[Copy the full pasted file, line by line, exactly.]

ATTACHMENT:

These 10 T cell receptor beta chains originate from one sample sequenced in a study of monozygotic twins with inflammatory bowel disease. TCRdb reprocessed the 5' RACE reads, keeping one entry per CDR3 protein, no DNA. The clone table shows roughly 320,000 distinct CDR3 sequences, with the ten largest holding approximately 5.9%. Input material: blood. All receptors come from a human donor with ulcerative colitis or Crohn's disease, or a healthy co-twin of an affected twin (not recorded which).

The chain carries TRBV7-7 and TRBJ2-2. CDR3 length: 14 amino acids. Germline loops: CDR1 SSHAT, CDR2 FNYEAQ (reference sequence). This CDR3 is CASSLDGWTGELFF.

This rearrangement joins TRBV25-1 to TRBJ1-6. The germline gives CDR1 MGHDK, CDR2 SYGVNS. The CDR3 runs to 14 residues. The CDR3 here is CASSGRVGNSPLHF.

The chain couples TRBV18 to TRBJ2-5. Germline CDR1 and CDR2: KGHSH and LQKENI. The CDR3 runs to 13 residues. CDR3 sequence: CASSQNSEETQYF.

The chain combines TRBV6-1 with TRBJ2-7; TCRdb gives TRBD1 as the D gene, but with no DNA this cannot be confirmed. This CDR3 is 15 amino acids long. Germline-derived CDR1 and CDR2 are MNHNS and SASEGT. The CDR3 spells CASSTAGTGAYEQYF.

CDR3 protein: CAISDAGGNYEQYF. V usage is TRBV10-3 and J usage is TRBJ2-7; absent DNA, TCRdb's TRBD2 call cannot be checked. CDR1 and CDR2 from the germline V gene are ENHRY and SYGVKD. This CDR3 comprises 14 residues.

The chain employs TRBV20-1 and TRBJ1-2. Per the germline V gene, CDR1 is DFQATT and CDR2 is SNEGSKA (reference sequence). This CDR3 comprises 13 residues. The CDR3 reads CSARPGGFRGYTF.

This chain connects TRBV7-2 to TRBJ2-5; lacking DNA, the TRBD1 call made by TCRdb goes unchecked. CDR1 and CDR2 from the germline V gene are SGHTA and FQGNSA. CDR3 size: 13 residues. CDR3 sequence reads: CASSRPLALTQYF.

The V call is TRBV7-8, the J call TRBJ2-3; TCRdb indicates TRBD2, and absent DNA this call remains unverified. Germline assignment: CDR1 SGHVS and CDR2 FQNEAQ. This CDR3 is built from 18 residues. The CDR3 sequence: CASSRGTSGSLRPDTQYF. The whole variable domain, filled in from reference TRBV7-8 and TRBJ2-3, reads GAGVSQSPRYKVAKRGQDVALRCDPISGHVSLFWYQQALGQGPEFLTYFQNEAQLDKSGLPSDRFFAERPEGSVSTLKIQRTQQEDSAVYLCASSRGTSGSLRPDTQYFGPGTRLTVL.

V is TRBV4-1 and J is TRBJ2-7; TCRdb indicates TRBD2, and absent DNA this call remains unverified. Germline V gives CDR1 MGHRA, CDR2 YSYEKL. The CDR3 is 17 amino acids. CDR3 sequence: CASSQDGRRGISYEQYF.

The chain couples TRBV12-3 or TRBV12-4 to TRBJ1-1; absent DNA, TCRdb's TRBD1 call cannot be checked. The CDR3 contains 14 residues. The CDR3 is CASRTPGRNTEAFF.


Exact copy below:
These 10 T cell receptor beta chains originate from one sample sequenced in a study of monozygotic twins with inflammatory bowel disease. TCRdb reprocessed the 5' RACE reads, keeping one entry per CDR3 protein, no DNA. The clone table shows roughly 320,000 distinct CDR3 sequences, with the ten largest holding approximately 5.9%. Input material: blood. All receptors come from a human donor with ulcerative colitis or Crohn's disease, or a healthy co-twin of an affected twin (not recorded which).

The chain carries TRBV7-7 and TRBJ2-2. CDR3 length: 14 amino acids. Germline loops: CDR1 SSHAT, CDR2 FNYEAQ (reference sequence). This CDR3 is CASSLDGWTGELFF.

This rearrangement joins TRBV25-1 to TRBJ1-6. The germline gives CDR1 MGHDK, CDR2 SYGVNS. The CDR3 runs to 14 residues. The CDR3 here is CASSGRVGNSPLHF.

The chain couples TRBV18 to TRBJ2-5. Germline CDR1 and CDR2: KGHSH and LQKENI. The CDR3 runs to 13 residues. CDR3 sequence: CASSQNSEETQYF.

The chain combines TRBV6-1 with TRBJ2-7; TCRdb gives TRBD1 as the D gene, but with no DNA this cannot be confirmed. This CDR3 is 15 amino acids long. Germline-derived CDR1 and CDR2 are MNHNS and SASEGT. The CDR3 spells CASSTAGTGAYEQYF.

CDR3 protein: CAISDAGGNYEQYF. V usage is TRBV10-3 and J usage is TRBJ2-7; absent DNA, TCRdb's TRBD2 call cannot be checked. CDR1 and CDR2 from the germline V gene are ENHRY and SYGVKD. This CDR3 comprises 14 residues.

The chain employs TRBV20-1 and TRBJ1-2. Per the germline V gene, CDR1 is DFQATT and CDR2 is SNEGSKA (reference sequence). This CDR3 comprises 13 residues. The CDR3 reads CSARPGGFRGYTF.

This chain connects TRBV7-2 to TRBJ2-5; lacking DNA, the TRBD1 call made by TCRdb goes unchecked. CDR1 and CDR2 from the germline V gene are SGHTA and FQGNSA. CDR3 size: 13 residues. CDR3 sequence reads: CASSRPLALTQYF.

The V call is TRBV7-8, the J call TRBJ2-3; TCRdb indicates TRBD2, and absent DNA this call remains unverified. Germline assignment: CDR1 SGHVS and CDR2 FQNEAQ. This CDR3 is built from 18 residues. The CDR3 sequence: CASSRGTSGSLRPDTQYF. The whole variable domain, filled in from reference TRBV7-8 and TRBJ2-3, reads GAGVSQSPRYKVAKRGQDVALRCDPISGHVSLFWYQQALGQGPEFLTYFQNEAQLDKSGLPSDRFFAERPEGSVSTLKIQRTQQEDSAVYLCASSRGTSGSLRPDTQYFGPGTRLTVL.

V is TRBV4-1 and J is TRBJ2-7; TCRdb indicates TRBD2, and absent DNA this call remains unverified. Germline V gives CDR1 MGHRA, CDR2 YSYEKL. The CDR3 is 17 amino acids. CDR3 sequence: CASSQDGRRGISYEQYF.

The chain couples TRBV12-3 or TRBV12-4 to TRBJ1-1; absent DNA, TCRdb's TRBD1 call cannot be checked. The CDR3 contains 14 residues. The CDR3 is CASRTPGRNTEAFF.